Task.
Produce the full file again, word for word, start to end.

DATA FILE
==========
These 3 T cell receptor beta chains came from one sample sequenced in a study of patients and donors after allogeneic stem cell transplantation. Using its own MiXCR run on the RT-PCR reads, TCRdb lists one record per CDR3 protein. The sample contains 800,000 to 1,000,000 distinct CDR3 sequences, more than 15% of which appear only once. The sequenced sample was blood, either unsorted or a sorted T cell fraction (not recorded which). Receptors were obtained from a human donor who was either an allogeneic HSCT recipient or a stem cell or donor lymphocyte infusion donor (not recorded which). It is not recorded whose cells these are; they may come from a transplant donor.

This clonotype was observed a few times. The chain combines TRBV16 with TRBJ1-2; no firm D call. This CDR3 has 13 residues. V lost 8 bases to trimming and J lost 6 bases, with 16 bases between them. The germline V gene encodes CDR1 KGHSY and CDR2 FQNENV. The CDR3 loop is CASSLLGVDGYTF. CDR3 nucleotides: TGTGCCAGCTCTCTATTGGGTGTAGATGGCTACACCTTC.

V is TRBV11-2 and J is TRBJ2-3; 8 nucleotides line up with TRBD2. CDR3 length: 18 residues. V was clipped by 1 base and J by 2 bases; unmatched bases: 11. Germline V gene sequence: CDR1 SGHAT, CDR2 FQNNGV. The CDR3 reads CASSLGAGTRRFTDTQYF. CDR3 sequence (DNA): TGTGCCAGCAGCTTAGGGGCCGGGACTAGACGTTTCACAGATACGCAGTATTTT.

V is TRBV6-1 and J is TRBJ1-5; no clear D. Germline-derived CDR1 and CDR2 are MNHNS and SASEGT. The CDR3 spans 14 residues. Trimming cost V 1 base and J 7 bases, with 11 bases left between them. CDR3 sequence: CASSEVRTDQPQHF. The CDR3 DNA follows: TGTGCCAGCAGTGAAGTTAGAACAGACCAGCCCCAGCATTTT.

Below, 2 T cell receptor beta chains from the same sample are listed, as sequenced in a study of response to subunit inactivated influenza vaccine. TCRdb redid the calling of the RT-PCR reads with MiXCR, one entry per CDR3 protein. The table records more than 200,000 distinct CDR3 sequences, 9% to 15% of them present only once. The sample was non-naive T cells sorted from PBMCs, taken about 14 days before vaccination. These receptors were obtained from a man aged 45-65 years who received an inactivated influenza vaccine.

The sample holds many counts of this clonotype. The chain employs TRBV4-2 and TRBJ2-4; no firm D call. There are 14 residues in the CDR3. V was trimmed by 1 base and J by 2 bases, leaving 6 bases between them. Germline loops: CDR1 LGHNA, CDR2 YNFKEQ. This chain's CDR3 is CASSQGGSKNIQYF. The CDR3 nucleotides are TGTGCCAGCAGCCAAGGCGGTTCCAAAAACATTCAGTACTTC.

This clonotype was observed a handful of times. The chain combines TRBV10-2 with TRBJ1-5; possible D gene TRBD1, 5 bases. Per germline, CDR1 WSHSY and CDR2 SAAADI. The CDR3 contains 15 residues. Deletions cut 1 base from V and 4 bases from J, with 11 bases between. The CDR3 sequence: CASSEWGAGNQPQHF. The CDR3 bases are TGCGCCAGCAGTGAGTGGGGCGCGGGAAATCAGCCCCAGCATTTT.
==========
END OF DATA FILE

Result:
These 3 T cell receptor beta chains came from one sample sequenced in a study of patients and donors after allogeneic stem cell transplantation. Using its own MiXCR run on the RT-PCR reads, TCRdb lists one record per CDR3 protein. The sample contains 800,000 to 1,000,000 distinct CDR3 sequences, more than 15% of which appear only once. The sequenced sample was blood, either unsorted or a sorted T cell fraction (not recorded which). Receptors were obtained from a human donor who was either an allogeneic HSCT recipient or a stem cell or donor lymphocyte infusion donor (not recorded which). It is not recorded whose cells these are; they may come from a transplant donor.

This clonotype was observed a few times. The chain combines TRBV16 with TRBJ1-2; no firm D call. This CDR3 has 13 residues. V lost 8 bases to trimming and J lost 6 bases, with 16 bases between them. The germline V gene encodes CDR1 KGHSY and CDR2 FQNENV. The CDR3 loop is CASSLLGVDGYTF. CDR3 nucleotides: TGTGCCAGCTCTCTATTGGGTGTAGATGGCTACACCTTC.

V is TRBV11-2 and J is TRBJ2-3; 8 nucleotides line up with TRBD2. CDR3 length: 18 residues. V was clipped by 1 base and J by 2 bases; unmatched bases: 11. Germline V gene sequence: CDR1 SGHAT, CDR2 FQNNGV. The CDR3 reads CASSLGAGTRRFTDTQYF. CDR3 sequence (DNA): TGTGCCAGCAGCTTAGGGGCCGGGACTAGACGTTTCACAGATACGCAGTATTTT.

V is TRBV6-1 and J is TRBJ1-5; no clear D. Germline-derived CDR1 and CDR2 are MNHNS and SASEGT. The CDR3 spans 14 residues. Trimming cost V 1 base and J 7 bases, with 11 bases left between them. CDR3 sequence: CASSEVRTDQPQHF. The CDR3 DNA follows: TGTGCCAGCAGTGAAGTTAGAACAGACCAGCCCCAGCATTTT.

Below, 2 T cell receptor beta chains from the same sample are listed, as sequenced in a study of response to subunit inactivated influenza vaccine. TCRdb redid the calling of the RT-PCR reads with MiXCR, one entry per CDR3 protein. The table records more than 200,000 distinct CDR3 sequences, 9% to 15% of them present only once. The sample was non-naive T cells sorted from PBMCs, taken about 14 days before vaccination. These receptors were obtained from a man aged 45-65 years who received an inactivated influenza vaccine.

The sample holds many counts of this clonotype. The chain employs TRBV4-2 and TRBJ2-4; no firm D call. There are 14 residues in the CDR3. V was trimmed by 1 base and J by 2 bases, leaving 6 bases between them. Germline loops: CDR1 LGHNA, CDR2 YNFKEQ. This chain's CDR3 is CASSQGGSKNIQYF. The CDR3 nucleotides are TGTGCCAGCAGCCAAGGCGGTTCCAAAAACATTCAGTACTTC.

This clonotype was observed a handful of times. The chain combines TRBV10-2 with TRBJ1-5; possible D gene TRBD1, 5 bases. Per germline, CDR1 WSHSY and CDR2 SAAADI. The CDR3 contains 15 residues. Deletions cut 1 base from V and 4 bases from J, with 11 bases between. The CDR3 sequence: CASSEWGAGNQPQHF. The CDR3 bases are TGCGCCAGCAGTGAGTGGGGCGCGGGAAATCAGCCCCAGCATTTT.